Certain environmentalists are casting doubt on a tool many organisations use to achieve sustainability goals: the carbon offset. The argument is that, by buying carbon offsets, corporations are given a free pass to claim they are working toward climate targets without reducing emissions from their own operations.
However, when we look at the broader picture, financing carbon offsets may be critical in slowing climate change, especially on the short timeline needed before irreversible damage occurs. Here’s why we believe there is a growing role for them in this market.
Carbon offsets (or carbon credits) are environmental financial products derived from activities that avoid, reduce or remove emissions of carbon dioxide, or other greenhouse gases, that would otherwise end up in the atmosphere. Once verified, these offsets can be purchased by governments, companies or consumers, giving the rights to claim such emission reductions against one’s carbon footprint.
Used in both compliance and voluntary markets, the different types of offsets range from forestry to renewable energy to methane combustion. One ton of carbon offset represents the avoidance, reduction or removal of one metric ton of carbon dioxide equivalent (“CO2e”), or its equivalent in other greenhouse gases. An offset is essentially a body of data evidencing that an emission reduction has occurred at a particular place and time and it enables the transfer of that claim to parties that have financed that emission reduction – as opposed to being an instrument that gives a party a right to emit a metric ton of CO2e.
One of the criticisms of organisations buying carbon offsets to achieve climate goals is because the projects being financed by the offsets are often in a different location to that of the organisation. Such critics advocate that these organisations should instead be focused on reducing their own local emissions, and this should indeed be a critical part of any emission reduction strategy.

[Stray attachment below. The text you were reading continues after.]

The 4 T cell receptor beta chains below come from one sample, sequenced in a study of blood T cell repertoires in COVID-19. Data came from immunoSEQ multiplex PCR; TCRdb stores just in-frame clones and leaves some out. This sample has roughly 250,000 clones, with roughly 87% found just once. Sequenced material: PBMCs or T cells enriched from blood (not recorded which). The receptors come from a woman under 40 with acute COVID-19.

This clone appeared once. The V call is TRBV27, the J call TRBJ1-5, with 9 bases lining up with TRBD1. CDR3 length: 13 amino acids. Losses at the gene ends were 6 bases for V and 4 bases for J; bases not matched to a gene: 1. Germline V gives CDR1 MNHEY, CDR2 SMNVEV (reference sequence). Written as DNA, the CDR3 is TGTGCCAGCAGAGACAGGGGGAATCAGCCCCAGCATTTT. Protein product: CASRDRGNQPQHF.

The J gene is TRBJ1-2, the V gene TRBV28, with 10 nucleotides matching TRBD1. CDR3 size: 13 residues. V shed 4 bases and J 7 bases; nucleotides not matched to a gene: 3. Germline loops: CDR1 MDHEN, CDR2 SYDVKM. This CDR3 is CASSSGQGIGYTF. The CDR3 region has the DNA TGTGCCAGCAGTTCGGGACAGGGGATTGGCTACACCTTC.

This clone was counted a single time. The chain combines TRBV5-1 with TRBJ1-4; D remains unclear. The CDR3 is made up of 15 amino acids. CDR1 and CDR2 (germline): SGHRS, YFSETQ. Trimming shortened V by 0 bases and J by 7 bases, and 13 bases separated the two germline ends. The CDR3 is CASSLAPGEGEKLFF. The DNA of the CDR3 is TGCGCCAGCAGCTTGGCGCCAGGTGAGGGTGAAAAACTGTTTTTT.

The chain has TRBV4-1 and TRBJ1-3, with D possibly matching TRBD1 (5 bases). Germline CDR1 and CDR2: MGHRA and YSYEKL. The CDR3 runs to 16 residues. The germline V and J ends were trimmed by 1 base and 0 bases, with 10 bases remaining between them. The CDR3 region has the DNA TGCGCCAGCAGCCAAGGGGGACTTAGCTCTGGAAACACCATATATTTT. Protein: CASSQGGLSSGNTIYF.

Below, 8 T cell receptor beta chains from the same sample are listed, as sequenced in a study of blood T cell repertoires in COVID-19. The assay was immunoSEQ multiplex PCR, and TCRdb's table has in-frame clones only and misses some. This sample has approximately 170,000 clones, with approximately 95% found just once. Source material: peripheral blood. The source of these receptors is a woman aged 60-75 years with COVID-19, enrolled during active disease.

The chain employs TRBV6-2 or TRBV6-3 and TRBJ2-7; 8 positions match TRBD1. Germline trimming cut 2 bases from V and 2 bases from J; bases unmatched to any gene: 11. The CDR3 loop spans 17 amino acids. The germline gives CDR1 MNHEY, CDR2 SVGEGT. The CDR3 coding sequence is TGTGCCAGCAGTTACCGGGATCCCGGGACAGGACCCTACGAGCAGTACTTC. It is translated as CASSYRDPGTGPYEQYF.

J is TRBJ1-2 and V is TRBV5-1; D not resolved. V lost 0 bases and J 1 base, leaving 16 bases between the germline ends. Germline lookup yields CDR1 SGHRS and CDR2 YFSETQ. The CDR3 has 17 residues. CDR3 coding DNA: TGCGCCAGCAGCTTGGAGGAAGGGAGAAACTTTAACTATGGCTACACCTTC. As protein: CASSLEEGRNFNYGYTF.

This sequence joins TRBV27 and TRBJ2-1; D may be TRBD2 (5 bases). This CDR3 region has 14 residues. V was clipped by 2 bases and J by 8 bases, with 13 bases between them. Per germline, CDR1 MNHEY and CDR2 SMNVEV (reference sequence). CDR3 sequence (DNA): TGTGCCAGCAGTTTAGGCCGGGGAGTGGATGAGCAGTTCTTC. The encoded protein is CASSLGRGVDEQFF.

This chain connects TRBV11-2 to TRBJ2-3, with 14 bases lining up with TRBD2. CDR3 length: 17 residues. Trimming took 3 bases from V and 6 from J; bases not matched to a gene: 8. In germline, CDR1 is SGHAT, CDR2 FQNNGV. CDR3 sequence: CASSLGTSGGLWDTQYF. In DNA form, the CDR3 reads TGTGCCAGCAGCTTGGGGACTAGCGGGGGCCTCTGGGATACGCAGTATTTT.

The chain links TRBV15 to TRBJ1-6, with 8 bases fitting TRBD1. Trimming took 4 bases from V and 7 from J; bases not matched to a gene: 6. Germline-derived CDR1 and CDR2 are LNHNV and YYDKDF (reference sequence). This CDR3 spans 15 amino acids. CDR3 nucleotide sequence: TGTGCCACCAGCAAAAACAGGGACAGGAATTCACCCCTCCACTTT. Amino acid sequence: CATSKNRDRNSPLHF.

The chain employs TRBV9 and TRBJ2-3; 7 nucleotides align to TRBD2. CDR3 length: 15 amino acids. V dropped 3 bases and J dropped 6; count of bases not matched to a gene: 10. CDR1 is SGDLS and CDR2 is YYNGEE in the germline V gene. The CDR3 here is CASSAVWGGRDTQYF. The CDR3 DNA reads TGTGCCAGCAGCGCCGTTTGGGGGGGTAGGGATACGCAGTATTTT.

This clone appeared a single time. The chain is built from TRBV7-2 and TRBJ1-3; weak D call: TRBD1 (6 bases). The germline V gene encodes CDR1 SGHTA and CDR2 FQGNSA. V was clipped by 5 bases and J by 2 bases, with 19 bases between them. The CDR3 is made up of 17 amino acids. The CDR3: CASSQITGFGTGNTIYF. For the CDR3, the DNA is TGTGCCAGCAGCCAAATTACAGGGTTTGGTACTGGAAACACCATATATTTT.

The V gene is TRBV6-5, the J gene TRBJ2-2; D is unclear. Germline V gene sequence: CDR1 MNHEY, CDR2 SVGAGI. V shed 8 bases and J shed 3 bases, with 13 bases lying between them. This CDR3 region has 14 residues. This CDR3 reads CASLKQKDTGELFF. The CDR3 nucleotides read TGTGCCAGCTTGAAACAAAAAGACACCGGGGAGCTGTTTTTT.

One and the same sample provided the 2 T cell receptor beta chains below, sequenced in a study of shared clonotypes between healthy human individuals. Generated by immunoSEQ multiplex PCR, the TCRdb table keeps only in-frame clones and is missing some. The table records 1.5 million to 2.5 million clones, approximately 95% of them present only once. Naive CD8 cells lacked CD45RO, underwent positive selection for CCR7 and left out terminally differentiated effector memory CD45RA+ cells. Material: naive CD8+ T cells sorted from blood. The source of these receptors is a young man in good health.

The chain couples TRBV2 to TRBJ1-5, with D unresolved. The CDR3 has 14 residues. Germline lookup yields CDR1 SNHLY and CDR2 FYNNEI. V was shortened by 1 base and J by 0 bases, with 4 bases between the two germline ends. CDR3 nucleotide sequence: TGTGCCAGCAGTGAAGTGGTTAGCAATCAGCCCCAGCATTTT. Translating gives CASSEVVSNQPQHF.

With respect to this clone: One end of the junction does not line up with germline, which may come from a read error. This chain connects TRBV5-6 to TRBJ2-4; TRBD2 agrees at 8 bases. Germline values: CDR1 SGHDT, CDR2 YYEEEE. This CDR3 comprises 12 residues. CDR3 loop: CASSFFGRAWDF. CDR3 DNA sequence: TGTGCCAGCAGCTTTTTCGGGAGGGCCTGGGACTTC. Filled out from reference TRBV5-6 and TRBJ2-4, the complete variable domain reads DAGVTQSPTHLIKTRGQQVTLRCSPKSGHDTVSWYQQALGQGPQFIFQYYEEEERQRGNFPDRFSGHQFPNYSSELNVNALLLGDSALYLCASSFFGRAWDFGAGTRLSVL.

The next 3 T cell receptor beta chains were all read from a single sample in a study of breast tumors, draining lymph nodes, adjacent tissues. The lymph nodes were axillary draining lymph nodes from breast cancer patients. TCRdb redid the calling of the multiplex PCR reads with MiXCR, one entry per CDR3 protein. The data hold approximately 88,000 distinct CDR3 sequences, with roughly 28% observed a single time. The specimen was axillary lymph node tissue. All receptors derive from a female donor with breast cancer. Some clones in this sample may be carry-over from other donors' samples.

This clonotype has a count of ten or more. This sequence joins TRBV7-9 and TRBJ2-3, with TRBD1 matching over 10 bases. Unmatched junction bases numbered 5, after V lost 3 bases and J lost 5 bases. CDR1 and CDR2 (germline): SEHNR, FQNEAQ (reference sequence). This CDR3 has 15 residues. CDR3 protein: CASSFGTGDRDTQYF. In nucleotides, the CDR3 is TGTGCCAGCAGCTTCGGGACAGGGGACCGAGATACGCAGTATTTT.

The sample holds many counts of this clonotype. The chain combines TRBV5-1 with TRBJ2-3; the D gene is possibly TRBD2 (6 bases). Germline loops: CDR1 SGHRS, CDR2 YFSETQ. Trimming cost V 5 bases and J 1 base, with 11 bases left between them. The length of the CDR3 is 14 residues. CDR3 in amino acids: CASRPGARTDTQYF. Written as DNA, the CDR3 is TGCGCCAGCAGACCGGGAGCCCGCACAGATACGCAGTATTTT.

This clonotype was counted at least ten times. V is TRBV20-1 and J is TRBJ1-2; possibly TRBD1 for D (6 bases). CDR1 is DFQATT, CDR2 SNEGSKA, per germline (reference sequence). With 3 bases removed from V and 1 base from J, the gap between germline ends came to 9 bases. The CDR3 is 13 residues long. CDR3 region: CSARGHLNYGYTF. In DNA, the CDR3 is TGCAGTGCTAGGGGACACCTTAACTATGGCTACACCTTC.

However, climate change is a global problem. While countries endeavor to meet their own targets as part of the Paris Agreement, the global average rate at which global greenhouse gas emissions are reduced is far more important than where the emissions are reduced. The critical and collective goal is to limit global warming to well below 2, preferably 1.5 degrees Celsius, as compared to pre-industrial levels.
A framework that includes carbon financing mechanisms such as carbon offsets allows corporations and governments to channel capital into projects that will reduce more greenhouse gases per dollar spent. Flagging this dynamic as being important can be controversial, but a system that produces an outcome at a lower cost tends to be a stronger system, regardless of the endeavor. As an added benefit, carbon finance is often coincident with technology transfer and other co-benefits.